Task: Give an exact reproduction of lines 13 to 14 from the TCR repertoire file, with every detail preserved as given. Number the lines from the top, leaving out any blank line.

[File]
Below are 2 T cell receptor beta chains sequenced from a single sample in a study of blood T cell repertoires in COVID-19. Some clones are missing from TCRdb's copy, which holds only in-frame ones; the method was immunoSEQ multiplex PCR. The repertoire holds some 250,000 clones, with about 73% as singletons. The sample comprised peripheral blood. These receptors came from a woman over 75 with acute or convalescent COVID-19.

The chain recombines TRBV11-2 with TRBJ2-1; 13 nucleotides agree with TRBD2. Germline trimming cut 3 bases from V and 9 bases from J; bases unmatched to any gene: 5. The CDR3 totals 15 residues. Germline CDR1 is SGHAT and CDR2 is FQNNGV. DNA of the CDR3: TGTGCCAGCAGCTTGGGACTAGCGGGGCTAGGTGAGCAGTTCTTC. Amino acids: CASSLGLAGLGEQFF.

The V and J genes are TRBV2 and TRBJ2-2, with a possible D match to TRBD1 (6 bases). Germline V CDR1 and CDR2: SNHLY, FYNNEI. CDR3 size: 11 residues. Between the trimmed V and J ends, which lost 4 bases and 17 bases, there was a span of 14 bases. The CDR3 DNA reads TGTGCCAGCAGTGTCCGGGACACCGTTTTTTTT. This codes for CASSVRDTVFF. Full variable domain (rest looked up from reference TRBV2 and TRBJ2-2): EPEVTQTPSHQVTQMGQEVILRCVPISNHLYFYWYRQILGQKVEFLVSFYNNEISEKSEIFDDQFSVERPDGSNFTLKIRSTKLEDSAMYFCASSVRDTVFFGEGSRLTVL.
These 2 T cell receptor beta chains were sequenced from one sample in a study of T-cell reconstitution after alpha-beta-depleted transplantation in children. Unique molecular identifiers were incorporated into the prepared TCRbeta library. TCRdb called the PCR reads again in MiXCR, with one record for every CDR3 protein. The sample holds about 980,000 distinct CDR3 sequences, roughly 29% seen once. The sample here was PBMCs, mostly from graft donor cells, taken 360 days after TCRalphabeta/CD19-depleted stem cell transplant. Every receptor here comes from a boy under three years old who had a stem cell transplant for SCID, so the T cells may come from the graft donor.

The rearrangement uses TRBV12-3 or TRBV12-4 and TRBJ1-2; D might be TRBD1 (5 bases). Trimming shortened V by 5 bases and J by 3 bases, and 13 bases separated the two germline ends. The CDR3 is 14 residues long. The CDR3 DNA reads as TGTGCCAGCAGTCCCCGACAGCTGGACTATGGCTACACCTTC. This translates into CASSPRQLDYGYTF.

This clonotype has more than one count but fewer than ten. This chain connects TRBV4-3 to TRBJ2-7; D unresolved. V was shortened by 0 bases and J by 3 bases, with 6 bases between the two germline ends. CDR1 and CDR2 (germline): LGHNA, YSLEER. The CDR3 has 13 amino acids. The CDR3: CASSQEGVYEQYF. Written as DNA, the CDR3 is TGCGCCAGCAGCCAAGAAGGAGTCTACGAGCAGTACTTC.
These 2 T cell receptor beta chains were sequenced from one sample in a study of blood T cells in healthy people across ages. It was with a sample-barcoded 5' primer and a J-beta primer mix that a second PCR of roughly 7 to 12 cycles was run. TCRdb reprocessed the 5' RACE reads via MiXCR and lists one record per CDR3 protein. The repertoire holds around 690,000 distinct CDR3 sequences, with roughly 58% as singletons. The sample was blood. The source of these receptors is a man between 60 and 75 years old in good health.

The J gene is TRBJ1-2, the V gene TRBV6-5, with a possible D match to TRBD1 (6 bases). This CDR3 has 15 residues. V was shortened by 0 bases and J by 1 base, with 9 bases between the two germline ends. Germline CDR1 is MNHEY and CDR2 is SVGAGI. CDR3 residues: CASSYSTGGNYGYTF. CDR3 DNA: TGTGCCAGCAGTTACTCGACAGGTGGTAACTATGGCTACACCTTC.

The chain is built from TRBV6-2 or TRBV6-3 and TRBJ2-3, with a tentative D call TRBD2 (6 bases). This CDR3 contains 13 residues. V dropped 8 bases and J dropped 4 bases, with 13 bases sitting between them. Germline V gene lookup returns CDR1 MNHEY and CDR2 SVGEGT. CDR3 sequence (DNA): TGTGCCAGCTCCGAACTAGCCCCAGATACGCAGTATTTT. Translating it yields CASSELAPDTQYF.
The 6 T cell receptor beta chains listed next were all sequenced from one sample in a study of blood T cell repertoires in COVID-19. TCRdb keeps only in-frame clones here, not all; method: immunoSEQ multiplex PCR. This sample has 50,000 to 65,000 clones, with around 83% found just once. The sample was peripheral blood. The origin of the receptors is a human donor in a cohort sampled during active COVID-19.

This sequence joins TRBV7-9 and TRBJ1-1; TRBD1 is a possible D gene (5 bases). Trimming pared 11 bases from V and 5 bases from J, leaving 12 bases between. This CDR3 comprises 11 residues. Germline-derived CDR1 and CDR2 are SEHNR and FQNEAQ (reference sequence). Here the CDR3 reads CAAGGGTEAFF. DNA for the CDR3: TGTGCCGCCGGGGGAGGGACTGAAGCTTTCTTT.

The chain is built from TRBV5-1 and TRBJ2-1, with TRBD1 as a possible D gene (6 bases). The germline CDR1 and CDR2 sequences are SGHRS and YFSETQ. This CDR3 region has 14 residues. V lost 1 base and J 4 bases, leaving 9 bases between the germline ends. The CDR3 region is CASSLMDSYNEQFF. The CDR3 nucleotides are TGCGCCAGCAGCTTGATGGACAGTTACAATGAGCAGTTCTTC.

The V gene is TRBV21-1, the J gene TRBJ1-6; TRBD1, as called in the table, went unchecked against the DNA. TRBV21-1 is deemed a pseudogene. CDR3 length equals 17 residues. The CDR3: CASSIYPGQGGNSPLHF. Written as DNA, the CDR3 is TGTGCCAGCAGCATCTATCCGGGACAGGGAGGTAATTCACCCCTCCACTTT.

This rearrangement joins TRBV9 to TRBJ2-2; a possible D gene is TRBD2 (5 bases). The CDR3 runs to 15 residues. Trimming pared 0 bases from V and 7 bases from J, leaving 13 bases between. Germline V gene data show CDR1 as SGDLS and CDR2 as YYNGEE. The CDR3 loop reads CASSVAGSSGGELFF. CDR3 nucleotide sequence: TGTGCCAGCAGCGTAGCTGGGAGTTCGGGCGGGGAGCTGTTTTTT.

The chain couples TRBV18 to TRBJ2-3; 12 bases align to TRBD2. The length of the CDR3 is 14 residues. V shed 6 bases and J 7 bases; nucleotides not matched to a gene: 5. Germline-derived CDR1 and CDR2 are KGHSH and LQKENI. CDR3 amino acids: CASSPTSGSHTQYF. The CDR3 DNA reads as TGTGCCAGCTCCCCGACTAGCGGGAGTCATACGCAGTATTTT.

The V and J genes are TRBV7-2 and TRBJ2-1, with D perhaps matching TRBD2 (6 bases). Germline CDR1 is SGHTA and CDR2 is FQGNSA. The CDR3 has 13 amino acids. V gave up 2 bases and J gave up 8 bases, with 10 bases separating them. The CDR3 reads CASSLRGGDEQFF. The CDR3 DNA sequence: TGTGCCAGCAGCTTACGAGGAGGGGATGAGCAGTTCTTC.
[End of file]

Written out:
The V gene is TRBV21-1, the J gene TRBJ1-6; TRBD1, as called in the table, went unchecked against the DNA. TRBV21-1 is deemed a pseudogene. CDR3 length equals 17 residues. The CDR3: CASSIYPGQGGNSPLHF. Written as DNA, the CDR3 is TGTGCCAGCAGCATCTATCCGGGACAGGGAGGTAATTCACCCCTCCACTTT.

This rearrangement joins TRBV9 to TRBJ2-2; a possible D gene is TRBD2 (5 bases). The CDR3 runs to 15 residues. Trimming pared 0 bases from V and 7 bases from J, leaving 13 bases between. Germline V gene data show CDR1 as SGDLS and CDR2 as YYNGEE. The CDR3 loop reads CASSVAGSSGGELFF. CDR3 nucleotide sequence: TGTGCCAGCAGCGTAGCTGGGAGTTCGGGCGGGGAGCTGTTTTTT.